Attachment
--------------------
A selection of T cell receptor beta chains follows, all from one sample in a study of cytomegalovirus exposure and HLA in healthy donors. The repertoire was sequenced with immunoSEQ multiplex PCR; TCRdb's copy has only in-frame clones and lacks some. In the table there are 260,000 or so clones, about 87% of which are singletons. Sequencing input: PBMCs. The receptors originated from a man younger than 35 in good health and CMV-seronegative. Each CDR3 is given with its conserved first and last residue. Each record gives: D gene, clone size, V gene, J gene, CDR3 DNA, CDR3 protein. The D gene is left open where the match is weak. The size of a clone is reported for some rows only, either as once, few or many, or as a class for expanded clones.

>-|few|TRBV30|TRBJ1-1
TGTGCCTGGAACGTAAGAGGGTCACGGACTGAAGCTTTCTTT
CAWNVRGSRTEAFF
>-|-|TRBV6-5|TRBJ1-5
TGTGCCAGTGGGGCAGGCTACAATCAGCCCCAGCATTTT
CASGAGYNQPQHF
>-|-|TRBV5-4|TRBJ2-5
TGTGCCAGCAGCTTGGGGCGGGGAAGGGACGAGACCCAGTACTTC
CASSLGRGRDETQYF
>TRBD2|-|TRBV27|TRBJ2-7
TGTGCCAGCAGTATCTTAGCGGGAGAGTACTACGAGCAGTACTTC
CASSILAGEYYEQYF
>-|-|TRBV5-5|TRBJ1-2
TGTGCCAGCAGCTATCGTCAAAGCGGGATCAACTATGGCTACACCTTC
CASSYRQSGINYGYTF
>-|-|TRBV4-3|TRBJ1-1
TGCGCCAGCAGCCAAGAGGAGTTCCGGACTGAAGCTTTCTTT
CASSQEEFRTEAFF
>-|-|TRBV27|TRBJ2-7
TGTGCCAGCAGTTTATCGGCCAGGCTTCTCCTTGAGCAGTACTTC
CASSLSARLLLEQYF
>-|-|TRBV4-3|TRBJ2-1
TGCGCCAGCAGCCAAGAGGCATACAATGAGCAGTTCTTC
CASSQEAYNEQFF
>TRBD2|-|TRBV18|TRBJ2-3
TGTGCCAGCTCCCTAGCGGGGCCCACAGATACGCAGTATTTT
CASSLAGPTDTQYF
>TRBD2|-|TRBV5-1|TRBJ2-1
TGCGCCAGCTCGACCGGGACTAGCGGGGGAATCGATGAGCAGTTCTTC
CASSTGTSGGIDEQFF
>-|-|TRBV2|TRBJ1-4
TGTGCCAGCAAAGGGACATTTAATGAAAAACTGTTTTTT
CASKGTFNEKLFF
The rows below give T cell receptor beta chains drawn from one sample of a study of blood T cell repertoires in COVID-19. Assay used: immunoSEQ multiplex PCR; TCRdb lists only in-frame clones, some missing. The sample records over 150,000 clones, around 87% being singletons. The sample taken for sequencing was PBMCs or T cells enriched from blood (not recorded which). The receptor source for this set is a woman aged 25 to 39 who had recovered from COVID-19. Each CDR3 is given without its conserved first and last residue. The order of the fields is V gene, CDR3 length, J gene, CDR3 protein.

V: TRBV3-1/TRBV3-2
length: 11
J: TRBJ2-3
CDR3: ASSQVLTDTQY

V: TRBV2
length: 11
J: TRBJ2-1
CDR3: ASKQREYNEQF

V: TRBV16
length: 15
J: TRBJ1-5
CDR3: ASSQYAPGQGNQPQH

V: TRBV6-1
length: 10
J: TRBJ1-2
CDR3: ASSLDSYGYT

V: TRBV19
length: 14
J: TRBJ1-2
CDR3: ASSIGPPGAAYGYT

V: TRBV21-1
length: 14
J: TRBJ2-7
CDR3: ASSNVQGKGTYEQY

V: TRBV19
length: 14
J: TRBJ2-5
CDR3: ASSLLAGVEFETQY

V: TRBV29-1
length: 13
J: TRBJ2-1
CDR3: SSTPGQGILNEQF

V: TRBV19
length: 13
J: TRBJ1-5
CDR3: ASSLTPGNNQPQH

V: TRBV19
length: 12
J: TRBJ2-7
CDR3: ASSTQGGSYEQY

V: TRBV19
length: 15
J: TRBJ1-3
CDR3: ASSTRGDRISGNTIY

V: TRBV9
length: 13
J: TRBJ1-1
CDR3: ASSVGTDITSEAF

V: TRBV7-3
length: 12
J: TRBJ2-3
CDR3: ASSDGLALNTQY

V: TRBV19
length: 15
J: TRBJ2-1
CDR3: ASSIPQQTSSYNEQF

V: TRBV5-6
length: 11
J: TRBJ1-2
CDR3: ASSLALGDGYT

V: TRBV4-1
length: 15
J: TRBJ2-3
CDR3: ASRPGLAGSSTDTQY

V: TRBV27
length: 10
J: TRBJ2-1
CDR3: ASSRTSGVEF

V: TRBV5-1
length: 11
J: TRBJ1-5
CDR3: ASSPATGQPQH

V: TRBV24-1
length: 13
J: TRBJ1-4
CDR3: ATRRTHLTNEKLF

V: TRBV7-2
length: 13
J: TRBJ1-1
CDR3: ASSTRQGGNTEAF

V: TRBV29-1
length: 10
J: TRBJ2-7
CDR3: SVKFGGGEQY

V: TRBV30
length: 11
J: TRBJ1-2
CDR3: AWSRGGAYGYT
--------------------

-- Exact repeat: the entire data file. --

A selection of T cell receptor beta chains follows, all from one sample in a study of cytomegalovirus exposure and HLA in healthy donors. The repertoire was sequenced with immunoSEQ multiplex PCR; TCRdb's copy has only in-frame clones and lacks some. In the table there are 260,000 or so clones, about 87% of which are singletons. Sequencing input: PBMCs. The receptors originated from a man younger than 35 in good health and CMV-seronegative. Each CDR3 is given with its conserved first and last residue. Each record gives: D gene, clone size, V gene, J gene, CDR3 DNA, CDR3 protein. The D gene is left open where the match is weak. The size of a clone is reported for some rows only, either as once, few or many, or as a class for expanded clones.

>-|few|TRBV30|TRBJ1-1
TGTGCCTGGAACGTAAGAGGGTCACGGACTGAAGCTTTCTTT
CAWNVRGSRTEAFF
>-|-|TRBV6-5|TRBJ1-5
TGTGCCAGTGGGGCAGGCTACAATCAGCCCCAGCATTTT
CASGAGYNQPQHF
>-|-|TRBV5-4|TRBJ2-5
TGTGCCAGCAGCTTGGGGCGGGGAAGGGACGAGACCCAGTACTTC
CASSLGRGRDETQYF
>TRBD2|-|TRBV27|TRBJ2-7
TGTGCCAGCAGTATCTTAGCGGGAGAGTACTACGAGCAGTACTTC
CASSILAGEYYEQYF
>-|-|TRBV5-5|TRBJ1-2
TGTGCCAGCAGCTATCGTCAAAGCGGGATCAACTATGGCTACACCTTC
CASSYRQSGINYGYTF
>-|-|TRBV4-3|TRBJ1-1
TGCGCCAGCAGCCAAGAGGAGTTCCGGACTGAAGCTTTCTTT
CASSQEEFRTEAFF
>-|-|TRBV27|TRBJ2-7
TGTGCCAGCAGTTTATCGGCCAGGCTTCTCCTTGAGCAGTACTTC
CASSLSARLLLEQYF
>-|-|TRBV4-3|TRBJ2-1
TGCGCCAGCAGCCAAGAGGCATACAATGAGCAGTTCTTC
CASSQEAYNEQFF
>TRBD2|-|TRBV18|TRBJ2-3
TGTGCCAGCTCCCTAGCGGGGCCCACAGATACGCAGTATTTT
CASSLAGPTDTQYF
>TRBD2|-|TRBV5-1|TRBJ2-1
TGCGCCAGCTCGACCGGGACTAGCGGGGGAATCGATGAGCAGTTCTTC
CASSTGTSGGIDEQFF
>-|-|TRBV2|TRBJ1-4
TGTGCCAGCAAAGGGACATTTAATGAAAAACTGTTTTTT
CASKGTFNEKLFF
The rows below give T cell receptor beta chains drawn from one sample of a study of blood T cell repertoires in COVID-19. Assay used: immunoSEQ multiplex PCR; TCRdb lists only in-frame clones, some missing. The sample records over 150,000 clones, around 87% being singletons. The sample taken for sequencing was PBMCs or T cells enriched from blood (not recorded which). The receptor source for this set is a woman aged 25 to 39 who had recovered from COVID-19. Each CDR3 is given without its conserved first and last residue. The order of the fields is V gene, CDR3 length, J gene, CDR3 protein.

V: TRBV3-1/TRBV3-2
length: 11
J: TRBJ2-3
CDR3: ASSQVLTDTQY

V: TRBV2
length: 11
J: TRBJ2-1
CDR3: ASKQREYNEQF

V: TRBV16
length: 15
J: TRBJ1-5
CDR3: ASSQYAPGQGNQPQH

V: TRBV6-1
length: 10
J: TRBJ1-2
CDR3: ASSLDSYGYT

V: TRBV19
length: 14
J: TRBJ1-2
CDR3: ASSIGPPGAAYGYT

V: TRBV21-1
length: 14
J: TRBJ2-7
CDR3: ASSNVQGKGTYEQY

V: TRBV19
length: 14
J: TRBJ2-5
CDR3: ASSLLAGVEFETQY

V: TRBV29-1
length: 13
J: TRBJ2-1
CDR3: SSTPGQGILNEQF

V: TRBV19
length: 13
J: TRBJ1-5
CDR3: ASSLTPGNNQPQH

V: TRBV19
length: 12
J: TRBJ2-7
CDR3: ASSTQGGSYEQY

V: TRBV19
length: 15
J: TRBJ1-3
CDR3: ASSTRGDRISGNTIY

V: TRBV9
length: 13
J: TRBJ1-1
CDR3: ASSVGTDITSEAF

V: TRBV7-3
length: 12
J: TRBJ2-3
CDR3: ASSDGLALNTQY

V: TRBV19
length: 15
J: TRBJ2-1
CDR3: ASSIPQQTSSYNEQF

V: TRBV5-6
length: 11
J: TRBJ1-2
CDR3: ASSLALGDGYT

V: TRBV4-1
length: 15
J: TRBJ2-3
CDR3: ASRPGLAGSSTDTQY

V: TRBV27
length: 10
J: TRBJ2-1
CDR3: ASSRTSGVEF

V: TRBV5-1
length: 11
J: TRBJ1-5
CDR3: ASSPATGQPQH

V: TRBV24-1
length: 13
J: TRBJ1-4
CDR3: ATRRTHLTNEKLF

V: TRBV7-2
length: 13
J: TRBJ1-1
CDR3: ASSTRQGGNTEAF

V: TRBV29-1
length: 10
J: TRBJ2-7
CDR3: SVKFGGGEQY

V: TRBV30
length: 11
J: TRBJ1-2
CDR3: AWSRGGAYGYT